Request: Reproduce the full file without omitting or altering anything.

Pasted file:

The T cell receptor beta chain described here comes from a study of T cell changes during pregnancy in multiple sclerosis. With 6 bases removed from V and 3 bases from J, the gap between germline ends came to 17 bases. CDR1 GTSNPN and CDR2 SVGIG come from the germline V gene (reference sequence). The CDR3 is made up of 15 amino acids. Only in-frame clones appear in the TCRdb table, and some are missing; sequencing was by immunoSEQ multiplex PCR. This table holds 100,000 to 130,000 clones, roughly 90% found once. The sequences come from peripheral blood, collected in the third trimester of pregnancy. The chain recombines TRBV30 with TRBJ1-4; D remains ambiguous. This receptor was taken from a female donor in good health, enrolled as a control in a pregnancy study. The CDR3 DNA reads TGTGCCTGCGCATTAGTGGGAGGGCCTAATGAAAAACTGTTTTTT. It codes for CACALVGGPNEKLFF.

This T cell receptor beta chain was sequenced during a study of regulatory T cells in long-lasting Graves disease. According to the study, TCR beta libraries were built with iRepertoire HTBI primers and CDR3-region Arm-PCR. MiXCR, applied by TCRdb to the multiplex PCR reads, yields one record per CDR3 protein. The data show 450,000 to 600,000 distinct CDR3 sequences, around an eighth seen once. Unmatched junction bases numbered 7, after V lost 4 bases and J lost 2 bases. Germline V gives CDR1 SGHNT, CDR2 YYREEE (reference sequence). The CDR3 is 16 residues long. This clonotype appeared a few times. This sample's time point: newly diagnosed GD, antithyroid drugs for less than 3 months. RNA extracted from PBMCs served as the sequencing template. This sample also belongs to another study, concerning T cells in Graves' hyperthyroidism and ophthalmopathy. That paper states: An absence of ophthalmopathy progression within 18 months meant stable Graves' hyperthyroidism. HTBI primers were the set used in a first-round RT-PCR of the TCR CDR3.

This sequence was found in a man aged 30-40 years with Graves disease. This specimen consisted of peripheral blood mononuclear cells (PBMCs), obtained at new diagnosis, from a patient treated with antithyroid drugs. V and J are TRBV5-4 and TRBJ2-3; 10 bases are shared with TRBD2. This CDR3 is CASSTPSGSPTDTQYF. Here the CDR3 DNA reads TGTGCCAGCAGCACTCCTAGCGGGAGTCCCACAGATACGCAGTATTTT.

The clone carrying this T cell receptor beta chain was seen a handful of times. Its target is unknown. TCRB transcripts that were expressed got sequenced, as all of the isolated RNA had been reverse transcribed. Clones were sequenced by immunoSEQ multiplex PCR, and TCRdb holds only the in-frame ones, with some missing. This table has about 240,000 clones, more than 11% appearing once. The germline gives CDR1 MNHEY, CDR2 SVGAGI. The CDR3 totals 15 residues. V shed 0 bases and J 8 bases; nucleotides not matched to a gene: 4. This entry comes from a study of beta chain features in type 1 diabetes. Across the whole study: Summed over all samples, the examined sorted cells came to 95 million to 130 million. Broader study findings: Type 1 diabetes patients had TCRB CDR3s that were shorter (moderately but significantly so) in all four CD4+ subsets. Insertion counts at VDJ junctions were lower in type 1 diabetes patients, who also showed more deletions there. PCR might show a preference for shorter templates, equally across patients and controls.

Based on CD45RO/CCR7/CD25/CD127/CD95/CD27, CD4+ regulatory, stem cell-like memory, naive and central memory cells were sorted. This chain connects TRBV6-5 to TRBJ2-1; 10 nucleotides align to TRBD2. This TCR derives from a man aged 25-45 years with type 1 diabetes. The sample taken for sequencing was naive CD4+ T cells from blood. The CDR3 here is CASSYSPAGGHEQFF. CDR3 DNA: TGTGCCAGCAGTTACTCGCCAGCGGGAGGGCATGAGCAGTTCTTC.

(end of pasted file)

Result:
The T cell receptor beta chain described here comes from a study of T cell changes during pregnancy in multiple sclerosis. With 6 bases removed from V and 3 bases from J, the gap between germline ends came to 17 bases. CDR1 GTSNPN and CDR2 SVGIG come from the germline V gene (reference sequence). The CDR3 is made up of 15 amino acids. Only in-frame clones appear in the TCRdb table, and some are missing; sequencing was by immunoSEQ multiplex PCR. This table holds 100,000 to 130,000 clones, roughly 90% found once. The sequences come from peripheral blood, collected in the third trimester of pregnancy. The chain recombines TRBV30 with TRBJ1-4; D remains ambiguous. This receptor was taken from a female donor in good health, enrolled as a control in a pregnancy study. The CDR3 DNA reads TGTGCCTGCGCATTAGTGGGAGGGCCTAATGAAAAACTGTTTTTT. It codes for CACALVGGPNEKLFF.

This T cell receptor beta chain was sequenced during a study of regulatory T cells in long-lasting Graves disease. According to the study, TCR beta libraries were built with iRepertoire HTBI primers and CDR3-region Arm-PCR. MiXCR, applied by TCRdb to the multiplex PCR reads, yields one record per CDR3 protein. The data show 450,000 to 600,000 distinct CDR3 sequences, around an eighth seen once. Unmatched junction bases numbered 7, after V lost 4 bases and J lost 2 bases. Germline V gives CDR1 SGHNT, CDR2 YYREEE (reference sequence). The CDR3 is 16 residues long. This clonotype appeared a few times. This sample's time point: newly diagnosed GD, antithyroid drugs for less than 3 months. RNA extracted from PBMCs served as the sequencing template. This sample also belongs to another study, concerning T cells in Graves' hyperthyroidism and ophthalmopathy. That paper states: An absence of ophthalmopathy progression within 18 months meant stable Graves' hyperthyroidism. HTBI primers were the set used in a first-round RT-PCR of the TCR CDR3.

This sequence was found in a man aged 30-40 years with Graves disease. This specimen consisted of peripheral blood mononuclear cells (PBMCs), obtained at new diagnosis, from a patient treated with antithyroid drugs. V and J are TRBV5-4 and TRBJ2-3; 10 bases are shared with TRBD2. This CDR3 is CASSTPSGSPTDTQYF. Here the CDR3 DNA reads TGTGCCAGCAGCACTCCTAGCGGGAGTCCCACAGATACGCAGTATTTT.

The clone carrying this T cell receptor beta chain was seen a handful of times. Its target is unknown. TCRB transcripts that were expressed got sequenced, as all of the isolated RNA had been reverse transcribed. Clones were sequenced by immunoSEQ multiplex PCR, and TCRdb holds only the in-frame ones, with some missing. This table has about 240,000 clones, more than 11% appearing once. The germline gives CDR1 MNHEY, CDR2 SVGAGI. The CDR3 totals 15 residues. V shed 0 bases and J 8 bases; nucleotides not matched to a gene: 4. This entry comes from a study of beta chain features in type 1 diabetes. Across the whole study: Summed over all samples, the examined sorted cells came to 95 million to 130 million. Broader study findings: Type 1 diabetes patients had TCRB CDR3s that were shorter (moderately but significantly so) in all four CD4+ subsets. Insertion counts at VDJ junctions were lower in type 1 diabetes patients, who also showed more deletions there. PCR might show a preference for shorter templates, equally across patients and controls.

Based on CD45RO/CCR7/CD25/CD127/CD95/CD27, CD4+ regulatory, stem cell-like memory, naive and central memory cells were sorted. This chain connects TRBV6-5 to TRBJ2-1; 10 nucleotides align to TRBD2. This TCR derives from a man aged 25-45 years with type 1 diabetes. The sample taken for sequencing was naive CD4+ T cells from blood. The CDR3 here is CASSYSPAGGHEQFF. CDR3 DNA: TGTGCCAGCAGTTACTCGCCAGCGGGAGGGCATGAGCAGTTCTTC.